Here's my setup for color imaging: William Optics SpaceCat51 250mm FL, f/4.9, ZWO ASI071MC cooled color camera, Orion Thin Off-axis Guider, QHY 5iii178 guide camera, iOptron CEM25P mount.
We finally had a clear night. The only problem was the moon rising around 8:30 pm. I still had an hour of darkness before that, and used it to run some tests with my new William Optics SpaceCat 51 APO Refractor (250mm FL, f/4.9). I was already impressed by the build quality and design characteristics of this extremely portable, wide-field scope. The edge-to-edge sharpness of the images I shot during some daylight testing astounded me. So I was not surprised that my first shots of nebulae with this small but versatile refractor were beautiful. William Yang and the team at William Optics continue to innovate, creating new and more capable telescopes, while advancing and adapting their existing product lines for new and more demanding uses (Have you seen the new Fluorostar 156? Holy Zeus doing jumping-jacks, that's a beautiful refractor). The SpaceCat 51 (the limited edition space grey version of the RedCat 51) is my third William Optics scope--I started with a GT81, and I'm certain there will be more as time goes by.
Here's a stack of 10 subs of NGC 7000, North America Nebula in Cygnus, with a bit of the surrounding region including the Pelican Nebula. This is 10 x 240 second exposures stacked in DSS--no calibration frames, shot with a William Optics SpaceCat 51, ZWO ASI1600MM-Pro mono camera, and Astronomik 6nm Hydrogen-alpha filter. I'm using an Orion Thin Off-axis Guider and ZWO ASI120M-mini with this train, and guiding was spectacular. I didn't crop or do anything crazy with this stack, just normal processing in Photoshop CC 2019.
NGC 7000 (North America Nebula), IC 5070 (Pelican Nebula) and IC 5068 (lower right) are all part of the same HII region in the constellation Cygnus. NGC 7000 is about 1800 lightyears away in the Orion Arm of our the Milky Way. With this field of view, we can see over 140 trillion miles of clouds of interstellar ionized hydrogen, lit by the massive binary star HD 199579, located approximately where Chicago would be. The dark bands and filaments of dust in front of these vast glowing clouds (LDN 935, B 352, 356) help form the eponymous North America shape, blocking out a large region for the "Gulf of Mexico", running up the "East Coast" and across the "Northeast Passage".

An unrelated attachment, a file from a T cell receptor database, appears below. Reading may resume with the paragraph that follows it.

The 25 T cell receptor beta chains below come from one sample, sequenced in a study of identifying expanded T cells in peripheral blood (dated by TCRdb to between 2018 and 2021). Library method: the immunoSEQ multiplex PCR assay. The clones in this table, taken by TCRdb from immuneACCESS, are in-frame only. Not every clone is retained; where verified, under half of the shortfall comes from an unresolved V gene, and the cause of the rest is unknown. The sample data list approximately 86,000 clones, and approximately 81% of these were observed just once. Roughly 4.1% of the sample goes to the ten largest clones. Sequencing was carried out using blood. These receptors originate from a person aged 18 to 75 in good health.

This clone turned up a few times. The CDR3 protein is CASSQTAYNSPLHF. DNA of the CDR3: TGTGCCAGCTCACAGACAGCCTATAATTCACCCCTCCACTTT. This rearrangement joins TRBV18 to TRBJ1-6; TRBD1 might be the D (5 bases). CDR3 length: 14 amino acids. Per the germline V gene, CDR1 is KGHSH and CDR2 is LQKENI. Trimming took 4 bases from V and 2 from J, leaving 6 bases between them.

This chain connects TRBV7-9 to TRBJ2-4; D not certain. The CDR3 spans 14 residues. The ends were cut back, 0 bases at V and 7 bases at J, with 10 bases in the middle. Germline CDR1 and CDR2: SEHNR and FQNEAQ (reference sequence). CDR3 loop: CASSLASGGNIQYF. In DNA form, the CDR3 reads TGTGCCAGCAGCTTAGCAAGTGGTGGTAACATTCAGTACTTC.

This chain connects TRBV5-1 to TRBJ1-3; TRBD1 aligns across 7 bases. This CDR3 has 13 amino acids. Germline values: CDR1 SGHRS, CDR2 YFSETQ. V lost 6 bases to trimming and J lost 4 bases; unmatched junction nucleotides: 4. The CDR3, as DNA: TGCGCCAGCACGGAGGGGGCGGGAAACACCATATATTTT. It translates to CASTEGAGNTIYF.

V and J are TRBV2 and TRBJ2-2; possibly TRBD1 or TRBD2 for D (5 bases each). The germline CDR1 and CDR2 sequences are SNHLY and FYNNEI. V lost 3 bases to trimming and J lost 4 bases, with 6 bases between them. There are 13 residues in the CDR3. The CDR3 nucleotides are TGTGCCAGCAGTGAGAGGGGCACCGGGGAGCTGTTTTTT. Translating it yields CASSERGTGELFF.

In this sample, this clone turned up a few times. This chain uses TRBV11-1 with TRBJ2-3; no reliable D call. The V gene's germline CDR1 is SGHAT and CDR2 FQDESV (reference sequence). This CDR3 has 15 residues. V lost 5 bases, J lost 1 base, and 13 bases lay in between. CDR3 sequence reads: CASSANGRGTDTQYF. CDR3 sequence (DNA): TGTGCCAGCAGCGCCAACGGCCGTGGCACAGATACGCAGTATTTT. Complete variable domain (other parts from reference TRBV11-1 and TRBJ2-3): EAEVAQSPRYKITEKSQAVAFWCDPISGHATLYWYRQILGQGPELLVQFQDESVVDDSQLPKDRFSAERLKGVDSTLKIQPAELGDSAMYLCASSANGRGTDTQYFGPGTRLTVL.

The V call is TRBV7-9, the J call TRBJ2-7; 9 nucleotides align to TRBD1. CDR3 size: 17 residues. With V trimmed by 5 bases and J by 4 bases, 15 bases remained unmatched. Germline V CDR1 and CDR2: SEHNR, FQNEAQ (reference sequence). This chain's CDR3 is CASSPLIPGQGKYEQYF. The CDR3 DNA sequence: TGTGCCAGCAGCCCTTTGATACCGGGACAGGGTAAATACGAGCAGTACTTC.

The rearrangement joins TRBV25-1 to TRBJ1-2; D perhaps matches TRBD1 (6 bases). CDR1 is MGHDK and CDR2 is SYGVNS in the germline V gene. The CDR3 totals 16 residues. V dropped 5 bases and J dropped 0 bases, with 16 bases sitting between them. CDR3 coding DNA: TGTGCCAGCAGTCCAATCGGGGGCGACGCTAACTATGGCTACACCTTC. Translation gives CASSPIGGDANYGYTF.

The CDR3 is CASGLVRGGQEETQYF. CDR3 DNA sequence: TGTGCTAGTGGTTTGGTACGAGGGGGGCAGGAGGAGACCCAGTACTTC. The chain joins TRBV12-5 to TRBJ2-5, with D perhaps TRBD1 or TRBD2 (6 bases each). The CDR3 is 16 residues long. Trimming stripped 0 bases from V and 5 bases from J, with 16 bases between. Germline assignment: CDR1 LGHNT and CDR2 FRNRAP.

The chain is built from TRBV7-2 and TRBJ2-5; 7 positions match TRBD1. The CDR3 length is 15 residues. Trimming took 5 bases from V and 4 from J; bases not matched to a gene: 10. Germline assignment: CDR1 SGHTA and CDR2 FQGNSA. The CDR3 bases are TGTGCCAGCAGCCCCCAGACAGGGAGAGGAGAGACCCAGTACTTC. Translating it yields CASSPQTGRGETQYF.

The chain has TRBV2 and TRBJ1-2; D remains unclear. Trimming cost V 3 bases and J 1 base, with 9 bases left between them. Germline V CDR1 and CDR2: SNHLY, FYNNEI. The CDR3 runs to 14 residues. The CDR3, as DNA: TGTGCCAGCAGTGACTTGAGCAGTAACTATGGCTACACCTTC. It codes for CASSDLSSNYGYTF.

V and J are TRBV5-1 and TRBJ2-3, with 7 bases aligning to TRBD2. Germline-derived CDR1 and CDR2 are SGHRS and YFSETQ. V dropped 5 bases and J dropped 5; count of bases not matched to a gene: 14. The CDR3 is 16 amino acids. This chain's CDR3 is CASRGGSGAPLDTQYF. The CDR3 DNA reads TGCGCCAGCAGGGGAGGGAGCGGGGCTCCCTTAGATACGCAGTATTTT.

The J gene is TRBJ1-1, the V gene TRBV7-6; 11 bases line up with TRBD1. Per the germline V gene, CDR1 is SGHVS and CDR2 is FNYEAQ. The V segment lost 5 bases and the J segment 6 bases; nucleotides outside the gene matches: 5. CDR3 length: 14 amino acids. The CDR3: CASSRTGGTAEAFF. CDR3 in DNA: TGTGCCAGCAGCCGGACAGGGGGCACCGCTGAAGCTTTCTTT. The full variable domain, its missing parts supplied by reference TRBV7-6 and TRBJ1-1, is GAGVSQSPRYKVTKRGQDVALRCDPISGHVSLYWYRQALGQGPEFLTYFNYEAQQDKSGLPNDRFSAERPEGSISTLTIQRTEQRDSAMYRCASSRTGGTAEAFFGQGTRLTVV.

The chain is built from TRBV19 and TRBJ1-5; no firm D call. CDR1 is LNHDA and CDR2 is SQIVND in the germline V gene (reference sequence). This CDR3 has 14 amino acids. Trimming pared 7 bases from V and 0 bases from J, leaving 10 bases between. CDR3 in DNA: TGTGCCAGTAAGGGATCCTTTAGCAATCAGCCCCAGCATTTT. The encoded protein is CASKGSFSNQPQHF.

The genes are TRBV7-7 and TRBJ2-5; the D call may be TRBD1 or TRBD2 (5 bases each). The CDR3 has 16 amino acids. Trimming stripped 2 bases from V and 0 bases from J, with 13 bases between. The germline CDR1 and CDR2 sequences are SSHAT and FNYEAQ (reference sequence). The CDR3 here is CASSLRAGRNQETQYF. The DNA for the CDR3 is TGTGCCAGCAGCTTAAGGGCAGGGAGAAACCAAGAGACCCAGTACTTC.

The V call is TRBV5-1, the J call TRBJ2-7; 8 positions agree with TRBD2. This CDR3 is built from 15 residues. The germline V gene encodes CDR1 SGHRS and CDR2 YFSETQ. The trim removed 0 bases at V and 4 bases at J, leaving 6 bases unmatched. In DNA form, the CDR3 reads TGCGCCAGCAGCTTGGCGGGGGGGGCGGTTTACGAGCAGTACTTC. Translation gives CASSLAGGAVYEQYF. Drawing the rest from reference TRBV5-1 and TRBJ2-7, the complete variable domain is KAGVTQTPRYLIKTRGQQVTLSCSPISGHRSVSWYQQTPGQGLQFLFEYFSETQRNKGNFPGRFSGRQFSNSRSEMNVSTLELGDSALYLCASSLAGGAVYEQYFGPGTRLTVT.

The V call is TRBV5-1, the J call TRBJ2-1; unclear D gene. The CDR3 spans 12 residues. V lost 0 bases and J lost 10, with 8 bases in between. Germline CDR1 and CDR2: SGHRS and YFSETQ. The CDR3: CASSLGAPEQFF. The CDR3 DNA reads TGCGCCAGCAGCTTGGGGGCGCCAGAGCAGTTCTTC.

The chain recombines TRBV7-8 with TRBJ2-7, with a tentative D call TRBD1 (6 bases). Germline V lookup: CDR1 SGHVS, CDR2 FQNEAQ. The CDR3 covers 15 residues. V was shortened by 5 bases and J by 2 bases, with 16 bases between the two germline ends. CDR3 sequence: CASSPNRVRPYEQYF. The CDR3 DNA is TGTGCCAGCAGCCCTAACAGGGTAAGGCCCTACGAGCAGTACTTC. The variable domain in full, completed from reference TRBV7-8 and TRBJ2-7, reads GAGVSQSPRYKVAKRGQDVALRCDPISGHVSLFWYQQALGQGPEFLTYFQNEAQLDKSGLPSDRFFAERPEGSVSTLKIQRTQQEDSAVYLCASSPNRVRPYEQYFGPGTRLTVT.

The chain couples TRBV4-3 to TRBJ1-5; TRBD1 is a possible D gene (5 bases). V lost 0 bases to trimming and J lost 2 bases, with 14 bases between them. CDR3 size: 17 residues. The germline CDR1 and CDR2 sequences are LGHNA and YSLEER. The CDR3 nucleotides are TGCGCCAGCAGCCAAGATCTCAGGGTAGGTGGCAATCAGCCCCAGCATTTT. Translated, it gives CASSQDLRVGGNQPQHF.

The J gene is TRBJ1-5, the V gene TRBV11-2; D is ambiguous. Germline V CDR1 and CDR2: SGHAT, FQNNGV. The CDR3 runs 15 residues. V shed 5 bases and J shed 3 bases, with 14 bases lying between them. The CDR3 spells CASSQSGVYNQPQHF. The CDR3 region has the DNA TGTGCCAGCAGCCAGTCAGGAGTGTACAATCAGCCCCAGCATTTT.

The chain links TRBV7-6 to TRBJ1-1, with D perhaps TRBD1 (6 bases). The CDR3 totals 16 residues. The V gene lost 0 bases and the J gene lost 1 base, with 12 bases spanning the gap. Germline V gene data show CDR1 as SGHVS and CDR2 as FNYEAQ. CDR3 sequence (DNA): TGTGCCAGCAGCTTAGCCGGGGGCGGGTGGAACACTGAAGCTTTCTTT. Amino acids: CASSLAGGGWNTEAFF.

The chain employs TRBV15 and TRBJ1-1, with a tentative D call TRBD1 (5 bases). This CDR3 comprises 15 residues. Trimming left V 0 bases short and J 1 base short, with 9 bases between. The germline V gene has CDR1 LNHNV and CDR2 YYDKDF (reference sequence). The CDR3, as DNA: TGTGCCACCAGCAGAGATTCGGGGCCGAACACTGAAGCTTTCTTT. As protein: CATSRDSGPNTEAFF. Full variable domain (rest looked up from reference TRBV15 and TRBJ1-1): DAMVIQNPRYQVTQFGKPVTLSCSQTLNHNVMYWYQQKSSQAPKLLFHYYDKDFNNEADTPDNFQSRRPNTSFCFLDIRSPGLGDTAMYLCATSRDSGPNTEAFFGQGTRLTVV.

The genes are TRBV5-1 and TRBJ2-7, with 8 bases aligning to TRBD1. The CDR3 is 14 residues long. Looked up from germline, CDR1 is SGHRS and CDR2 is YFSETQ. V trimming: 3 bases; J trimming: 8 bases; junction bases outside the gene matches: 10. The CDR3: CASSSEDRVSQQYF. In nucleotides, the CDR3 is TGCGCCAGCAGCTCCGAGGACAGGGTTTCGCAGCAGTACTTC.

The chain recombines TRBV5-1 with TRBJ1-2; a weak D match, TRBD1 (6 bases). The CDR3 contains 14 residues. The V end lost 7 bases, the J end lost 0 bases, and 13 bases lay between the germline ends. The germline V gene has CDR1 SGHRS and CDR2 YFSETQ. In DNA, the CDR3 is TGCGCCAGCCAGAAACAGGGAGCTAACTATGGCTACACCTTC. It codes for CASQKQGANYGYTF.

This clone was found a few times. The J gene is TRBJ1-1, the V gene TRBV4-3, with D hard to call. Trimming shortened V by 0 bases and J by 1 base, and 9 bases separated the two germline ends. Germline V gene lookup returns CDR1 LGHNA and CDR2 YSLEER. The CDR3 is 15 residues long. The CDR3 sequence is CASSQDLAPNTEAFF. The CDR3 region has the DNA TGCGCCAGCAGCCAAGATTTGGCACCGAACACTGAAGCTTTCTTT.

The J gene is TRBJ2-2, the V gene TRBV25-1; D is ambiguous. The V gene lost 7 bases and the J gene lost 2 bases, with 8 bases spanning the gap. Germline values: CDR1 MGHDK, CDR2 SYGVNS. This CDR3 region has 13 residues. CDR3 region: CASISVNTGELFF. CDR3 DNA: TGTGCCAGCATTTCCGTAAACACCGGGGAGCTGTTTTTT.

I took a 1-sec exposure of the William Optics SpaceCat 51 during some narrowband subs. There's a beautiful moon out there, but that's not great for taking shots of deep sky objects.
I didn't have much time last night, so I just went with the Nikon D750 + 70-300mm lens on the iOptron SkyGuider Pro. And shot 20 exposures of M31. I was actually just wheeling the camera around the sky, adjusting focus at 70mm when I saw Andromeda Galaxy in the upper left, and there was M33 Triangulum in the lower corner. This is cropped from the full image, and I probably could have framed these better, but I didn't feel like pushing my luck. M33 was down by the bottom edge. So I went with this, 20 stacked frames in DSS:
And then a little later I shot 51 25 second shots of M45, the Pleiades--this time at 300mm:
The Andromeda Galaxy (M31) is our largest and most magnificent galactic neighbor, about 2.5 million light-years away from earth (or 780 kiloparsecs if you're of a more serious demeanor). Here's my bi-color version in near-IR and hydrogen-alpha. With a 685nm IR longpass filter I have managed to get a ring in M110 (NGC 205) the dwarf elliptical galaxy and satellite of Andromeda (center bottom). Wasn't expecting that. I am assuming the rings are an artifact of processing or cut-out gaps between bandpasses in the filtering because M110 is an elliptical galaxy, which are evenly distributed bundles of stars without arms or distinguishable belts like a spiral galaxy, e.g., M31, Milky Way.
Anyway, I'm enjoying the variation I'm getting with infrared imaging. More on the way! I may upgrade to the Astrodon Sloan Gen2 i’ (695 - 844nm) near IR filter at some point, but I'm happy so far with the results of the less expensive Optolong 685nm.
M31 in color, one my images from early this year: